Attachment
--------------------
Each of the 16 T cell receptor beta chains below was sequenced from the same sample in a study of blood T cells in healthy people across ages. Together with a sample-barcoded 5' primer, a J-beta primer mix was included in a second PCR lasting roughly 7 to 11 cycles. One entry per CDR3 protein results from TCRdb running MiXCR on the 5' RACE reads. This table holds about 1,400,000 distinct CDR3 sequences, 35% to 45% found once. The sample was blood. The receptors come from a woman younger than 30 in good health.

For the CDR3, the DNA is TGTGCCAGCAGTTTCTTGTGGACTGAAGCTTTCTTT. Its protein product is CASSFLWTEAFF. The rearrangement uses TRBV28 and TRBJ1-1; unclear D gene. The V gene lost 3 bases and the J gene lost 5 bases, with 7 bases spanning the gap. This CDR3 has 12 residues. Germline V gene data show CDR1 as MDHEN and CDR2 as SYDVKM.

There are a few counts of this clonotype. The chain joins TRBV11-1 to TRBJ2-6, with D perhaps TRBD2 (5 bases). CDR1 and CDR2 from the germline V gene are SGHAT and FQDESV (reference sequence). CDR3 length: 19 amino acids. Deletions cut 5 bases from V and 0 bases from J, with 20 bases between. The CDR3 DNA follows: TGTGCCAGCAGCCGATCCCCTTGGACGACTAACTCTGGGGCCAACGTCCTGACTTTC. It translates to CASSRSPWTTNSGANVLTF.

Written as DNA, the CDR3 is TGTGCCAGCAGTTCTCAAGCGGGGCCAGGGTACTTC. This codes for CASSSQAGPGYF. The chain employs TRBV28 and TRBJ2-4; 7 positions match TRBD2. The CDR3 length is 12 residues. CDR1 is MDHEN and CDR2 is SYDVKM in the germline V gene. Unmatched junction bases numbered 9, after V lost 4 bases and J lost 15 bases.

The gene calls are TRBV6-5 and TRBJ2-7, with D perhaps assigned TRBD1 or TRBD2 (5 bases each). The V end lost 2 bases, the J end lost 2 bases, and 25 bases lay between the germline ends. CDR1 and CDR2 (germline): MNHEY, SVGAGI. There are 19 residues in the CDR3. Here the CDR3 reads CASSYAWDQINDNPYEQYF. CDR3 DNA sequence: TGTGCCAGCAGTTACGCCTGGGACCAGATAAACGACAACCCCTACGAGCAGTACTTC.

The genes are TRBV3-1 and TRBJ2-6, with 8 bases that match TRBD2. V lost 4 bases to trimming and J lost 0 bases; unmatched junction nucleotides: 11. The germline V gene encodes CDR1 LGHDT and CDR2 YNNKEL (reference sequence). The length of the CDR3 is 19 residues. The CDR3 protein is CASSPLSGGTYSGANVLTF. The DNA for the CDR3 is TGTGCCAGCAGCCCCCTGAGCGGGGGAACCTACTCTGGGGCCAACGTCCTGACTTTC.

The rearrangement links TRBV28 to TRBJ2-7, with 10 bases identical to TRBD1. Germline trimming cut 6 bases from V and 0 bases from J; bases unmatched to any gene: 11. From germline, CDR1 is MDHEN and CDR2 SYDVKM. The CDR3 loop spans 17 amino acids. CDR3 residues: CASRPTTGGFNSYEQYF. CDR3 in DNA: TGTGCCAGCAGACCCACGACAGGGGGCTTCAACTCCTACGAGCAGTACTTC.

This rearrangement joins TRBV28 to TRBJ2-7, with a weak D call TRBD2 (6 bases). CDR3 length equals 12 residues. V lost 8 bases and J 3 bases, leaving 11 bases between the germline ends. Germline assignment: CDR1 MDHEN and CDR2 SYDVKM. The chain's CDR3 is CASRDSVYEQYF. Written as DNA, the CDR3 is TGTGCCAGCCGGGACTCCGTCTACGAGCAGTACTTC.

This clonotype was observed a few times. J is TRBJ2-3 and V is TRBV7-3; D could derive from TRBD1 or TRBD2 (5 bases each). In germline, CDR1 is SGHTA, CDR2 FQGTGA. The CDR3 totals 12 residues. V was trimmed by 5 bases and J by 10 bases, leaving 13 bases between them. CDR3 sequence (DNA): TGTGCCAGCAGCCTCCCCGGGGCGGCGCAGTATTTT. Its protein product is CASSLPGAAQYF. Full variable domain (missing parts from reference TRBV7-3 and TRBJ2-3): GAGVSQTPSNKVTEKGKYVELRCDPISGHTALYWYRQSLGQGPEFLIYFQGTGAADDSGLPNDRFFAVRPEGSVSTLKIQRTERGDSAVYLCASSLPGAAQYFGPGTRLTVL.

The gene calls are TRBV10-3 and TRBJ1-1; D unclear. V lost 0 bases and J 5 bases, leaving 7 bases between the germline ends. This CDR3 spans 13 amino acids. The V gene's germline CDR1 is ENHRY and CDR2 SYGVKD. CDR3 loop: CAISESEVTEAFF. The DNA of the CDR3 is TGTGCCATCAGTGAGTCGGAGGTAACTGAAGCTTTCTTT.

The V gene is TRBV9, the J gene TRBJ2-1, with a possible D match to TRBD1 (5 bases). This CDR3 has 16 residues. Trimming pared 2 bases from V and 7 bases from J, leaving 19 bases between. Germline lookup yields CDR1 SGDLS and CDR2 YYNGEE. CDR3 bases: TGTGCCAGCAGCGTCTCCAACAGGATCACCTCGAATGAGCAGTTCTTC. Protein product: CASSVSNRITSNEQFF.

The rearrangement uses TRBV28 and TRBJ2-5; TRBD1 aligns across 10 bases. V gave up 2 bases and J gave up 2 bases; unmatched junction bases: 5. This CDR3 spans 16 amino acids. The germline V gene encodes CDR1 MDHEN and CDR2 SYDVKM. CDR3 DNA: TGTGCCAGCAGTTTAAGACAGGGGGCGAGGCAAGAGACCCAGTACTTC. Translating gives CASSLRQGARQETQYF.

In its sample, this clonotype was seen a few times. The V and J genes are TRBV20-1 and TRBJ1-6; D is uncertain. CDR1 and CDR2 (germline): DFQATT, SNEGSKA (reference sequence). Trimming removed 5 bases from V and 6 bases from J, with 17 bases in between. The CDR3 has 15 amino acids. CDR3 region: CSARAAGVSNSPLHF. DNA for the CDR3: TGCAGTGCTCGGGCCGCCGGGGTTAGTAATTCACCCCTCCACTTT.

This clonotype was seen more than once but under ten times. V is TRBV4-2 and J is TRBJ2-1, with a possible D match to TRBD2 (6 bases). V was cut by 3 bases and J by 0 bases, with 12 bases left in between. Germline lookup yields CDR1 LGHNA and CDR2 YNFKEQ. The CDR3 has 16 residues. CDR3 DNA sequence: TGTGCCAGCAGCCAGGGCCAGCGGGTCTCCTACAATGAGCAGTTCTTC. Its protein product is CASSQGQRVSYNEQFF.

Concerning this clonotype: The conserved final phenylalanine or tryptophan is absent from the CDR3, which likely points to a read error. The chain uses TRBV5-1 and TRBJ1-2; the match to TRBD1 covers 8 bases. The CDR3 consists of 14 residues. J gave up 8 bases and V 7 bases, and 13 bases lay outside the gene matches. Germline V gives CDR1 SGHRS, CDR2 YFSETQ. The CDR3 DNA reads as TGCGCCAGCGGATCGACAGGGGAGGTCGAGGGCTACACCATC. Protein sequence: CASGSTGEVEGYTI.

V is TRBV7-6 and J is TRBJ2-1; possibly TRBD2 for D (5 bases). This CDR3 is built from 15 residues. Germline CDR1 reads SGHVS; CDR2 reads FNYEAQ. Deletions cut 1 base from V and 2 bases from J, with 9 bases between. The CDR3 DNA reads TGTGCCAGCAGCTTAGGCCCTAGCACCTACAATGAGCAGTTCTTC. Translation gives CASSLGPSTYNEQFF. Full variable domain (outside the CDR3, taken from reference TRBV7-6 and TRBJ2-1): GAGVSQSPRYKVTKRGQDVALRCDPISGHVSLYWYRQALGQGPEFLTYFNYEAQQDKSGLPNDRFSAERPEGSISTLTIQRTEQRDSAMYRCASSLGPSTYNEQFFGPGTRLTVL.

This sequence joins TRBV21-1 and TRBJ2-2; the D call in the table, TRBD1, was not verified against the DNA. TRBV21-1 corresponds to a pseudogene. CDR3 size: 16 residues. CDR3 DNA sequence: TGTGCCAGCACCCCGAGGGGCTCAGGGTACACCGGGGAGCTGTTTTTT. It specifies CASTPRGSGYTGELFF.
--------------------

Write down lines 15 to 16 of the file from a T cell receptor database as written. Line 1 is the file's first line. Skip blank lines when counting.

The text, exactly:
Concerning this clonotype: The conserved final phenylalanine or tryptophan is absent from the CDR3, which likely points to a read error. The chain uses TRBV5-1 and TRBJ1-2; the match to TRBD1 covers 8 bases. The CDR3 consists of 14 residues. J gave up 8 bases and V 7 bases, and 13 bases lay outside the gene matches. Germline V gives CDR1 SGHRS, CDR2 YFSETQ. The CDR3 DNA reads as TGCGCCAGCGGATCGACAGGGGAGGTCGAGGGCTACACCATC. Protein sequence: CASGSTGEVEGYTI.

V is TRBV7-6 and J is TRBJ2-1; possibly TRBD2 for D (5 bases). This CDR3 is built from 15 residues. Germline CDR1 reads SGHVS; CDR2 reads FNYEAQ. Deletions cut 1 base from V and 2 bases from J, with 9 bases between. The CDR3 DNA reads TGTGCCAGCAGCTTAGGCCCTAGCACCTACAATGAGCAGTTCTTC. Translation gives CASSLGPSTYNEQFF. Full variable domain (outside the CDR3, taken from reference TRBV7-6 and TRBJ2-1): GAGVSQSPRYKVTKRGQDVALRCDPISGHVSLYWYRQALGQGPEFLTYFNYEAQQDKSGLPNDRFSAERPEGSISTLTIQRTEQRDSAMYRCASSLGPSTYNEQFFGPGTRLTVL.